4. Shed the pressure to respond right away to messages that don’t need a response right away.
  5. Take detox days. Nothing but calls, confirming meetings, and using the GPS is allowed on those days.
  6. Put your phone on sleep mode at night. You can, at least on iPhone, set permissions so that certain phone numbers can get through, in case you’re worried about mom.
  7. If you’re dating, remember that texting is for laughing, flirting, and confirming plans. Please pick up the phone and talk to that person to get to know them. I will not take you seriously if you just keep texting.
  8. And yes, we all know the game, whoever looks at their phone first over dinner picks up the bill.

This won’t be easy, but your brain will likely thank you in the long run. And, when you’re back online, hit up the comments and let us know how the detox went!

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Opinion Editorials

Strong leaders can use times of crises to improve their company’s future

(EDITORIAL) In the COVID-19 crisis, some leaders fumbled through it, while others quietly safeguarded their company’s future.



strong leaders

Anthony J. Algmin is the Founder and CEO of Algmin Data Leadership, a company helping business and technology leaders transform their future with data, and author of a new book on data leadership. We asked for his insights on how strong leaders can see their teams, their companies, and their people through this global pandemic (and other crises in the future). The following are his own words:

Managers sometimes forget that the people we lead have lives outside of the office. This is true always but is amplified when a crisis occurs. We need to remember that our job is to serve their teams, to help them be as aligned and productive as possible in the short and long terms.

Crises are exactly when we need to think about what they might be going through, and realize that the partnership we have with our employees is more than a transaction. If we’ve ever asked our people to make sacrifices, like working over a weekend without extra pay, we should be thinking first about how we can support them through the tough times. When we do right by people when they really need it, they will run through walls again for our organizations when things return to normal.

Let them know it’s okay to breathe and talk about it. In a situation like COVID-19 where everything was disrupted and people are adjusting to things like working from home, it is naturally going to be difficult and frustrating.

The best advice is to encourage people to turn off the TV and stop frequently checking the news websites. As fast as news is happening, it will not make a difference in what we can control ourselves. Right now most of us know what our day will look like, and nothing that comes out in the news is going to materially change it. If we avoid the noisy inputs, we’ll be much better able to focus and get our brains to stop spinning on things we can’t control.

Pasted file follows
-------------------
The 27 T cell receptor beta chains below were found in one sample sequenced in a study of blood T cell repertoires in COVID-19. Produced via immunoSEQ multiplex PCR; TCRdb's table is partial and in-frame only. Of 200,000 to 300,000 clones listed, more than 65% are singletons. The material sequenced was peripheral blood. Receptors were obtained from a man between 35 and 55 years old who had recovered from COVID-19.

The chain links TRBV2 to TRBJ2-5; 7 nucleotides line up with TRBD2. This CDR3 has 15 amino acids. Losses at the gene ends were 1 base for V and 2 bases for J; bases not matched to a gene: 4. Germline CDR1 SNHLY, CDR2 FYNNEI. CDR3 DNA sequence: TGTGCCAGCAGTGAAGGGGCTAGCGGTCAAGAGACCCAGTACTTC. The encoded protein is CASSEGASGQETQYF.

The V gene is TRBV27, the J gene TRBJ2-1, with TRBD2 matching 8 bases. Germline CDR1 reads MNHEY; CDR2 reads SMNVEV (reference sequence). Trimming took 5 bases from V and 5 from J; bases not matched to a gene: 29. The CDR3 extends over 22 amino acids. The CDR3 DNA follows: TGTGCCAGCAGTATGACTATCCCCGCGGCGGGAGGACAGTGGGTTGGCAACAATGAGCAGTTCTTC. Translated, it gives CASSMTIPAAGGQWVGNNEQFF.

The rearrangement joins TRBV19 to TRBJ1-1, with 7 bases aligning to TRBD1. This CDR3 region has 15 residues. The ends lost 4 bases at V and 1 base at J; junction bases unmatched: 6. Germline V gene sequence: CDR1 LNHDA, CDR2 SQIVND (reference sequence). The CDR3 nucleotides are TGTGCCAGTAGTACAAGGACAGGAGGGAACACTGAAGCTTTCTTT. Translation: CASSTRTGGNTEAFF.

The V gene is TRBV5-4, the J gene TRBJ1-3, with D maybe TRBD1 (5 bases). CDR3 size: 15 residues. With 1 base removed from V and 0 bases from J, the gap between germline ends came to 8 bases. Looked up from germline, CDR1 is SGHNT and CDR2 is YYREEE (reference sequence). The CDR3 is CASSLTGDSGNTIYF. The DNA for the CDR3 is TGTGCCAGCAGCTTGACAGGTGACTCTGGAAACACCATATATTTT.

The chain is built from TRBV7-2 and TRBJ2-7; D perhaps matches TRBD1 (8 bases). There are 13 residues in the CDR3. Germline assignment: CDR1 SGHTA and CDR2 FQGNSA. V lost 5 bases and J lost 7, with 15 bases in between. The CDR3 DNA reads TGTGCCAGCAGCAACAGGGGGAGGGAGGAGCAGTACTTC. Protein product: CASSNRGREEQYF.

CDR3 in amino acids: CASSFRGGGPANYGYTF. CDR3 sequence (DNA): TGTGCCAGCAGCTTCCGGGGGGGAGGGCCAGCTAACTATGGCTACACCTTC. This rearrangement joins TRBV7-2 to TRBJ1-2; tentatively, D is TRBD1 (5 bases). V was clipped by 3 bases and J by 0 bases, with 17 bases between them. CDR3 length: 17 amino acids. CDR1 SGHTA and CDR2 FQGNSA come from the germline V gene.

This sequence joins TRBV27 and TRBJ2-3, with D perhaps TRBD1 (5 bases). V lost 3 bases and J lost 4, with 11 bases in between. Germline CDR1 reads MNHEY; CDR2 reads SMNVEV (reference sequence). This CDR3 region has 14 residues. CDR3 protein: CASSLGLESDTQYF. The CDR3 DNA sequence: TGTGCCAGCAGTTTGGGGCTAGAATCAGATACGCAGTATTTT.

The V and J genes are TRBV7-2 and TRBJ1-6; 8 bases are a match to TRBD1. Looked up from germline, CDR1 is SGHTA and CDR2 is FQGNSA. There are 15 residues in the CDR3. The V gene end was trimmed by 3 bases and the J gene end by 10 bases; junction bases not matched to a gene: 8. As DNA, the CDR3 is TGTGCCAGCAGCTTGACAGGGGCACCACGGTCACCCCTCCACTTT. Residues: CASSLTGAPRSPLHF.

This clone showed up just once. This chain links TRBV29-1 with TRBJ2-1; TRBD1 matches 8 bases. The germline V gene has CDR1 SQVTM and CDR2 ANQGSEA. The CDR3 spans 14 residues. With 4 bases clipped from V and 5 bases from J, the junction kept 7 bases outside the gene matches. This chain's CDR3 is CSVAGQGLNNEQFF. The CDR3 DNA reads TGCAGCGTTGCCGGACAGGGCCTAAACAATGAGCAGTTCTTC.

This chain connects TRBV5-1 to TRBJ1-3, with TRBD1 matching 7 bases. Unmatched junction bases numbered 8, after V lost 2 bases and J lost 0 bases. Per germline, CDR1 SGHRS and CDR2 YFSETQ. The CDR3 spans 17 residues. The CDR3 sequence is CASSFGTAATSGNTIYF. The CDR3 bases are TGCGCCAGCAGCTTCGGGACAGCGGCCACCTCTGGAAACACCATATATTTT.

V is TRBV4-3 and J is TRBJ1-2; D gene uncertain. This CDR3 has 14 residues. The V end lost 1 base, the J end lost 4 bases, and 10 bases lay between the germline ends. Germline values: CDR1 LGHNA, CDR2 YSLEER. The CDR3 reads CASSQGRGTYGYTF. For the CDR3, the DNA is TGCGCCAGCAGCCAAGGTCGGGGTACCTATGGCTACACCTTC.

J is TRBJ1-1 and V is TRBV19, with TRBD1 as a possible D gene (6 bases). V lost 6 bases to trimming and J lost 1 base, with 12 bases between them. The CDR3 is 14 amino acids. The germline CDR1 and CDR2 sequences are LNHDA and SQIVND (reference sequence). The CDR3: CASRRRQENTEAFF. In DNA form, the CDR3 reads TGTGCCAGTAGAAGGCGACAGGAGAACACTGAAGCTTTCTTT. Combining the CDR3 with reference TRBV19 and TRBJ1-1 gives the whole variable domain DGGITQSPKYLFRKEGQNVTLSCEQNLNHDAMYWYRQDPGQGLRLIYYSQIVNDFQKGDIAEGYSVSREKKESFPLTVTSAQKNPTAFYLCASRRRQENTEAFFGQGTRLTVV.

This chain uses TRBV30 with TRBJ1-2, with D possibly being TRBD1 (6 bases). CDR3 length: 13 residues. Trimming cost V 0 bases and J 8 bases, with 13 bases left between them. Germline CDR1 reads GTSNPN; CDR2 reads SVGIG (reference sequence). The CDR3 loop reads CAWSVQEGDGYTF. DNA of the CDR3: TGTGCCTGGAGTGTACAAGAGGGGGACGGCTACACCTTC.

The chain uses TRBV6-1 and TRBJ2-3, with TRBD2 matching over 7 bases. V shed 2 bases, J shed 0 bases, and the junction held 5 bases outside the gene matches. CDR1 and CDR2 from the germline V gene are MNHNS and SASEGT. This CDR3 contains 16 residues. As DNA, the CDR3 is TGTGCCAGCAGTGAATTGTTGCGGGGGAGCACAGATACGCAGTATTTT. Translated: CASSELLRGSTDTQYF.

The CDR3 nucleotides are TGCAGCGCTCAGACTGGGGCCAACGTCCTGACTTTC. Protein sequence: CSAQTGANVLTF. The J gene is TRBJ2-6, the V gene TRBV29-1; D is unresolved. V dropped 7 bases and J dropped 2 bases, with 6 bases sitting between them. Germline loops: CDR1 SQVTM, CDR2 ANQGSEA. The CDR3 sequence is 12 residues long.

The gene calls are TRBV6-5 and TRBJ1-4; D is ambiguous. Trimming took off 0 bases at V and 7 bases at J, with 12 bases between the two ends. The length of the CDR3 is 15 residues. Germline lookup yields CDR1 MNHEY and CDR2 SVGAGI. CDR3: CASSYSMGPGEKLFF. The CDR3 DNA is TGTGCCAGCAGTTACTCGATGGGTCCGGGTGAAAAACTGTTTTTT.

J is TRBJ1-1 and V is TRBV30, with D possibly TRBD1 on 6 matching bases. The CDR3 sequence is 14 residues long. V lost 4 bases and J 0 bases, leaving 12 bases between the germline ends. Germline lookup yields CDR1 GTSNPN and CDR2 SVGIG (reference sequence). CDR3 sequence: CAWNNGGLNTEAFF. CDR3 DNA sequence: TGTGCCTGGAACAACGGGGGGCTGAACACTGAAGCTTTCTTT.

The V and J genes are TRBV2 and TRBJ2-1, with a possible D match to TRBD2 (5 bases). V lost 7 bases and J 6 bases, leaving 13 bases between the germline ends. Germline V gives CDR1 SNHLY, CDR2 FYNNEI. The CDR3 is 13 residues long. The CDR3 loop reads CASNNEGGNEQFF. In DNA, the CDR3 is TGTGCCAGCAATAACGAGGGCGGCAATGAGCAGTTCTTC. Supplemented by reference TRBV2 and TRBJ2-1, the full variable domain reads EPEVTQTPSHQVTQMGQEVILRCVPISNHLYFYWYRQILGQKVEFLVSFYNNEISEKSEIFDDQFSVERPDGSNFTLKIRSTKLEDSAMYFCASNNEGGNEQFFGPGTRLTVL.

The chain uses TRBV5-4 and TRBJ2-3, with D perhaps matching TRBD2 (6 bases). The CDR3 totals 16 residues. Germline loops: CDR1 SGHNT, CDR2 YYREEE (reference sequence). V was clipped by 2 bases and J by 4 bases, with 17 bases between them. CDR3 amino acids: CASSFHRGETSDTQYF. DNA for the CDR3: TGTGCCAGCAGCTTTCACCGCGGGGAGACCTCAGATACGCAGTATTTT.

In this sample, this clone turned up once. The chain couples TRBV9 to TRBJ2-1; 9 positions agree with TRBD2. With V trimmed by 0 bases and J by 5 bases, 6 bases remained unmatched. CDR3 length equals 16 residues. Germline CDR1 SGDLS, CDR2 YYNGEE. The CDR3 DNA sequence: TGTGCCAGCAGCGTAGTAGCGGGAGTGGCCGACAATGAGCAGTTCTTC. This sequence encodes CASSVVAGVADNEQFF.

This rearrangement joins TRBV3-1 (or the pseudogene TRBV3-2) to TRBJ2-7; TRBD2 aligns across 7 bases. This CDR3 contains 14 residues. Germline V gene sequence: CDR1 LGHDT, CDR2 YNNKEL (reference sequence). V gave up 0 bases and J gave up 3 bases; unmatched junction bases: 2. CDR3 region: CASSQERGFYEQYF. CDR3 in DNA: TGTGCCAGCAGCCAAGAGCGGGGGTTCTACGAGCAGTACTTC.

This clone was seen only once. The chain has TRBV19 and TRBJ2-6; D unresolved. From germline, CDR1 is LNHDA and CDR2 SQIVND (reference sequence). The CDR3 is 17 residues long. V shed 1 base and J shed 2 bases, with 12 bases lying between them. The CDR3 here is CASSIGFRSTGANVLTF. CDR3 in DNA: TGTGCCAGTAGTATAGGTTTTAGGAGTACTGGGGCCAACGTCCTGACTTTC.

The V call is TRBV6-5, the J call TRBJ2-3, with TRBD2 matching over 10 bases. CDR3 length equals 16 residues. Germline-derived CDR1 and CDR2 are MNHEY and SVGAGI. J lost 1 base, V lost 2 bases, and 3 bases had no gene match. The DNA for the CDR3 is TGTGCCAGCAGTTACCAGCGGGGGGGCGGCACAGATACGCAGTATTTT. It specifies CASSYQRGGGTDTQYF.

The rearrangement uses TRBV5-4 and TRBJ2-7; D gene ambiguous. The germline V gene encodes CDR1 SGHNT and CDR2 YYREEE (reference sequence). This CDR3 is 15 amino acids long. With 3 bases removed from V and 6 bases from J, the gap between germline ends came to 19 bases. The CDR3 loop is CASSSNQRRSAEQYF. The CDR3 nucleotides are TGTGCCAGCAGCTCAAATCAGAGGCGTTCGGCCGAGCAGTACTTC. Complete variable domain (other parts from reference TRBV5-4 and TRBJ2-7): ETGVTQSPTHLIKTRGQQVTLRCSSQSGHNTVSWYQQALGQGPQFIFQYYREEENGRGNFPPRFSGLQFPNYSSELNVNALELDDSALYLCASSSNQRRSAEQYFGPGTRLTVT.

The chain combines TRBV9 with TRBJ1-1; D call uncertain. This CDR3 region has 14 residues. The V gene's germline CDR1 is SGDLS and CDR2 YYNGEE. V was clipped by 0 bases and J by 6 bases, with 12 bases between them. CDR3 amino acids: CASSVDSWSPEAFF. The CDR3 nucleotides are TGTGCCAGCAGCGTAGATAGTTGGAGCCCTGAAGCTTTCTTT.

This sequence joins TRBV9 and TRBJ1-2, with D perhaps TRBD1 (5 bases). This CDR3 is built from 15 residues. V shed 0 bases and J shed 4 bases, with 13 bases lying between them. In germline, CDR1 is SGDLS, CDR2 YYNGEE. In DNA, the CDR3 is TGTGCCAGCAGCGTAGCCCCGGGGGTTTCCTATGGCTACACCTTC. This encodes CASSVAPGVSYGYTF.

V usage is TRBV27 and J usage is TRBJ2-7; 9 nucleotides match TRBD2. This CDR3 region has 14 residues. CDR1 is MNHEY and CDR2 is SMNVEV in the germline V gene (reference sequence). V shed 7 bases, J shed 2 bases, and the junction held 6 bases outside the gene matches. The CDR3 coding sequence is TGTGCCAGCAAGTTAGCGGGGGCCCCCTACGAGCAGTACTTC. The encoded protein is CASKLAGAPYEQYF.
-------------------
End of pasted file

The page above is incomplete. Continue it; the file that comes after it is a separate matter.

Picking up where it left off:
And this may be the only time I would advocate for more meetings. If you don’t have at least a daily standup with your team, you should. And encourage everyone to have a video-enabled setup if at all possible. We may not be able to be in the same room, but the sense of engagement with video is much greater than audio-only calls.

We also risk spiraling if we think too much about how our companies are struggling, or if our teams cannot achieve what our organizations need to be successful. It’s like the difference in sports between practice and the big game. Normal times are when leaders game plan, strategize, and work on our fundamentals. Crises are the time to focus and leave it all on the field.

That said, do not fail to observe and note what works well and where you struggle. If you had problems with data quality or inefficient processes before the crisis, you are not fixing them now. Pull out the duct tape and find a way through it. But later, when the crisis subsides, learn from the experience and get better for next time.

Find a hobby. Anything you can do to clear your head and separate work from the other considerations in your life. We may feel like the weight of the world is on our shoulders, and without a pressure release we will not be able to sustain this level of stress and remain as productive as our teams, businesses, and families need us.

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Opinion Editorials

7 sure-fire ways to carve out alone time when you’re working from home

(EDITORIAL) It can be easy to forget about self-care when you’re working from home, but it’s critical for your mental health, and your work quality.